The table below considers both the government and opposition performance in local elections in the years between general elections throughout the period from 1979 to 2017. The simple average NEVS for the main government and opposition parties is shown for each inter-election period. The difference between the two sets of NEVS figures is shown in the last-but-one column.
National equivalent vote share (NEV) for years between general elections
Source: House of Commons Library Local elections 2017 (based on publications by Colin Rallings and Michael Thrasher), plus author’s calculations.
This table suggests it has been necessary for the main opposition party to lead the government party by a substantial margin, on average, between elections if it was to have a serious chance of winning the next general election (i.e. in 1997 and 2010). Labour’s performance in this year’s local elections will give us a powerful clue how well it may do in a 2021 or 2022 general election. Labour is expected to do reasonably well in London this year, particularly after the party’s success in the capital in the 2017 general election, when it won 54.5% of the vote. Labour controlled 20 boroughs after the 2014 elections, with the Conservatives having nine and the Liberal Democrats one. Two were ‘no overall control’. The City of London, with a rather different franchise, has elections on a different cycle.
Barnet, Hillingdon, and Kingston look marginal for the Conservatives, the first two to Labour and Kingston to the Liberal Democrats. Wandsworth would require a larger swing, while in Westminster the Tories have a number of very safe wards which would be hard for Labour to win without a swing of perhaps 10%. Bexley, Bromley, Richmond, and Kensington & Chelsea look safe for the Conservatives, though the political fallout from last June’s Grenfell Tower fire means the politics of Kensington & Chelsea is currently subject to unique pressures.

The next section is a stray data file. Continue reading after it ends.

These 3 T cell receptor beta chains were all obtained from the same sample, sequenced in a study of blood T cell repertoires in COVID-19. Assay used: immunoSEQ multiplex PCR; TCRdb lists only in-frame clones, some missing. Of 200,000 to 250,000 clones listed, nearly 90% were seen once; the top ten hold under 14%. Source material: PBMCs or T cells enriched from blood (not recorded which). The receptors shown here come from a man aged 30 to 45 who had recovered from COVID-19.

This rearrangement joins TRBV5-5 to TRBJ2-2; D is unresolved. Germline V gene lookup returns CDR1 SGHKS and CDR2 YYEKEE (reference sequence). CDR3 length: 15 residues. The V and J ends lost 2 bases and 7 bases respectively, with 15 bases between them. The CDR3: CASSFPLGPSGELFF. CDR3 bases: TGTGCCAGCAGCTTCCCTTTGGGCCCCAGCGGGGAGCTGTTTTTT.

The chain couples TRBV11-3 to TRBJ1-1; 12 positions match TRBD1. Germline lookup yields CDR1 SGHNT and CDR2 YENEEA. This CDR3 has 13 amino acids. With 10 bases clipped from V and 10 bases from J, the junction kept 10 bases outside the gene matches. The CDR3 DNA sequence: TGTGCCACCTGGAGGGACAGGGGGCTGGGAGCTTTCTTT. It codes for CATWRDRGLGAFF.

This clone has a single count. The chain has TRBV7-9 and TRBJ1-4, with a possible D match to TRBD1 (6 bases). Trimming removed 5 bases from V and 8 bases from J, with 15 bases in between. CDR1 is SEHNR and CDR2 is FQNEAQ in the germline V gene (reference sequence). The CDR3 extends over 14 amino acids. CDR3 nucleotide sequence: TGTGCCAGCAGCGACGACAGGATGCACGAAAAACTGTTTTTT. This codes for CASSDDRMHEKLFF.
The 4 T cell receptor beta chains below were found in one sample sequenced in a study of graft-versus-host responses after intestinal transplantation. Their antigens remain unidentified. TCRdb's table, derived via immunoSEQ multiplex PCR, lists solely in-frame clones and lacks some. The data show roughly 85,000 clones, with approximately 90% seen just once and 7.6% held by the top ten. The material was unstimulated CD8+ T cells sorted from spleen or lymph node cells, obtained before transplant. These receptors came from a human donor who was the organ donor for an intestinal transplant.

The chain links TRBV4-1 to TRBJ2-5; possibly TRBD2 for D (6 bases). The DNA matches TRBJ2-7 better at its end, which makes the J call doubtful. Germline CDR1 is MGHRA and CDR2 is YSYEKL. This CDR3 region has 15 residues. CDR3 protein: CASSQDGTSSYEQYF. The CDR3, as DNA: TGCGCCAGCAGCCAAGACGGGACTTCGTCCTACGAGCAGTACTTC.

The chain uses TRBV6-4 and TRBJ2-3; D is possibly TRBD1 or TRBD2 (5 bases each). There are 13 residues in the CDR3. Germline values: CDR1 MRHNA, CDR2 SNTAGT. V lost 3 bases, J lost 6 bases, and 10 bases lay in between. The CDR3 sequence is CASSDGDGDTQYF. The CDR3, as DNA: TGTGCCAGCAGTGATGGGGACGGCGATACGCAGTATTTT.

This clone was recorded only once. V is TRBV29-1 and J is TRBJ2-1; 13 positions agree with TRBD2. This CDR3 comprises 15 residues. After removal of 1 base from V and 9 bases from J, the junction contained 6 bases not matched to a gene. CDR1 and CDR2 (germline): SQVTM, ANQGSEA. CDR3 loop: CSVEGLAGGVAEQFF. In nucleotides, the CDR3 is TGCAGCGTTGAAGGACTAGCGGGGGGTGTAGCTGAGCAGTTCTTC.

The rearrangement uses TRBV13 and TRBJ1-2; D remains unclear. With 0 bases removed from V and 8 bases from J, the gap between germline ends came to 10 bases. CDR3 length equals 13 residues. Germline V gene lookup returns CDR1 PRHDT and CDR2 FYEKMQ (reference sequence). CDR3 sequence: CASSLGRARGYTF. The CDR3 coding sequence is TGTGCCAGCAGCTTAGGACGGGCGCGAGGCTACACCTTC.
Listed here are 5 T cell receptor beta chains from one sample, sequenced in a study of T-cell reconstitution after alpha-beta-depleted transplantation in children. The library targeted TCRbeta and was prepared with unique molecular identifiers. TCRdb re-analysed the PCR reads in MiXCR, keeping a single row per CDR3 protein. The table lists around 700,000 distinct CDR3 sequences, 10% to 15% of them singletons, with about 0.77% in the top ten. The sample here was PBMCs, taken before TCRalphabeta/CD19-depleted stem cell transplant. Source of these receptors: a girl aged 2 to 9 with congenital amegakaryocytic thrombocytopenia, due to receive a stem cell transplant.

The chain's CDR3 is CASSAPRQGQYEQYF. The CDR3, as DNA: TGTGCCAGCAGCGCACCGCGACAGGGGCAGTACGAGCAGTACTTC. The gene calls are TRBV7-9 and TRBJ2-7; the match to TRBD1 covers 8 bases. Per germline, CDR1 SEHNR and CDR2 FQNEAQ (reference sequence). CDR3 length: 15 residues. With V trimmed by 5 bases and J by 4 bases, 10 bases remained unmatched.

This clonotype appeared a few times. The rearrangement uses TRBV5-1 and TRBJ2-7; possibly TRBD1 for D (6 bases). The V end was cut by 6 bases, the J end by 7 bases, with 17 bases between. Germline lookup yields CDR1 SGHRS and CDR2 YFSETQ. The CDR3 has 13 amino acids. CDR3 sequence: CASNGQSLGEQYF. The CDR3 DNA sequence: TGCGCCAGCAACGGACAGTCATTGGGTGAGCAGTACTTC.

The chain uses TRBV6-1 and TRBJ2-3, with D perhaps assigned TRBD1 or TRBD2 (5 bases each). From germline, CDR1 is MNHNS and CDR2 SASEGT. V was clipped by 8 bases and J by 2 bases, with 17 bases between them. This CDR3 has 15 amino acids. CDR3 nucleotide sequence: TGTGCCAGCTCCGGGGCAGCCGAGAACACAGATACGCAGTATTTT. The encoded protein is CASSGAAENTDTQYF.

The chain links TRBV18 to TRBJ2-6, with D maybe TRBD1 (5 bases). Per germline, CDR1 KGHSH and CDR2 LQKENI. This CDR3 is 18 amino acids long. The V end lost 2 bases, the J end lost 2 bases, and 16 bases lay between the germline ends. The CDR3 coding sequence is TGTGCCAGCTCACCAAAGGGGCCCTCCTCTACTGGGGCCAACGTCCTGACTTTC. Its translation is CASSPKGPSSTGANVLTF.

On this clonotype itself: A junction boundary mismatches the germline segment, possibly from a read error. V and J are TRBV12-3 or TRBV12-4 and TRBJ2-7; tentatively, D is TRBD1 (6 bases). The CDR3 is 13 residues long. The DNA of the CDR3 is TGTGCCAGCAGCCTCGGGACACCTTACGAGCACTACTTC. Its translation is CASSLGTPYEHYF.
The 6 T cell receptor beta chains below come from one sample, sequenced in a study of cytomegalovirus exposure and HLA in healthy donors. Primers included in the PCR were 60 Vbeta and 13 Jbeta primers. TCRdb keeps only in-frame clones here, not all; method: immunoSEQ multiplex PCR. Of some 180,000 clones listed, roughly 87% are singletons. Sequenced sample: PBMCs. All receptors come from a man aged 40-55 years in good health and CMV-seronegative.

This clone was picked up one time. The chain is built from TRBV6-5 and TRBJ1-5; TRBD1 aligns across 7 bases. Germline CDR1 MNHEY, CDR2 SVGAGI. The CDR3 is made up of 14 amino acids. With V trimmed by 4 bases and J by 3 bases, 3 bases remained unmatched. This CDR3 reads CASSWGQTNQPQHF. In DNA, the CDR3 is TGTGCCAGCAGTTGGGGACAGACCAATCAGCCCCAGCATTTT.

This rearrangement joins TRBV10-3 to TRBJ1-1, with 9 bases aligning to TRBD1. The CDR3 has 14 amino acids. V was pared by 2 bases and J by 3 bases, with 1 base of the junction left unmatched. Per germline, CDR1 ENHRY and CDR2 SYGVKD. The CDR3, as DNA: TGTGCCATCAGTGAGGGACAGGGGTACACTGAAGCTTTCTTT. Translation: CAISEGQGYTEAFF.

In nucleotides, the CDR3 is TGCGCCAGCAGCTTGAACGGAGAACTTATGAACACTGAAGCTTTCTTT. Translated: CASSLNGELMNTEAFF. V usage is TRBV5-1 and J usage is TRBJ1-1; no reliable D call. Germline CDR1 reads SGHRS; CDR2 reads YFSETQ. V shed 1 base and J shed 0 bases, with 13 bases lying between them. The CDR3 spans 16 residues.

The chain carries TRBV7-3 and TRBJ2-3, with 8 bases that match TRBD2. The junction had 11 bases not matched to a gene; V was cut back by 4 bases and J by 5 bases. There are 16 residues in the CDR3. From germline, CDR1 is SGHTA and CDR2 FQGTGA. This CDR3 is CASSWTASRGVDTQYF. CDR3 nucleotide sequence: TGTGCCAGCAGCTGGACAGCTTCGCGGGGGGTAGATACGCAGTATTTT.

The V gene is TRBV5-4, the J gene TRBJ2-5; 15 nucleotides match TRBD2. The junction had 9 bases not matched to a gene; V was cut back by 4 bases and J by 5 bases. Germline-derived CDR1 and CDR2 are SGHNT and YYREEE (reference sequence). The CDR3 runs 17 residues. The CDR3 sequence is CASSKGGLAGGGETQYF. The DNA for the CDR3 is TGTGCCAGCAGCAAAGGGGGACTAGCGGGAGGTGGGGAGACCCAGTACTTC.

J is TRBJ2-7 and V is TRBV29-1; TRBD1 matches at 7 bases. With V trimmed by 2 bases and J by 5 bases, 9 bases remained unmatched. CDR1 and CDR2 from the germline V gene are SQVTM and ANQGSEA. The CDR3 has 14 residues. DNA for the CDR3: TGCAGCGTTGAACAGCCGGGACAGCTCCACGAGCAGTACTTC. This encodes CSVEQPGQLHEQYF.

The Conservatives control only two metropolitan districts: Solihull and Trafford. The former is safe, though latter could produce a Labour win. Labour is two seats short of a majority in Kirklees and three short in Calderdale, both in West Yorkshire. Amber Valley, Swindon and Tamworth are narrowly held by the Conservatives and will be a useful test of how the party is doing outside the capital. Indeed, last year’s snap general election and recent opinion polls suggest that the Tories may win seats in parts of the Midlands and the North, sometimes in places where the party has struggles in recent years.
EU nationals can vote in local elections, but not in UK Parliamentary polls or referendums. In some London boroughs, 10 to 15% of the electorate are likely to be EU citizens. This factor, along with a residual ‘Remain’ overlay, may help the Labour Party and the Liberal Democrats in a number of London and city authorities. Of course, in areas with a big ‘Leave’ majority in the EU referendum, particularly in the Midlands and the North, the Conservatives may benefit from a ‘Brexit effect’.
Note: the above was originally published on Democratic Audit.
All articles posted on this blog give the views of the author(s), and not the position of LSE British Politics and Policy, nor of the London School of Economics and Political Science. Featured image credit: STML, via a CC BY-NC-ND 2.0 licence.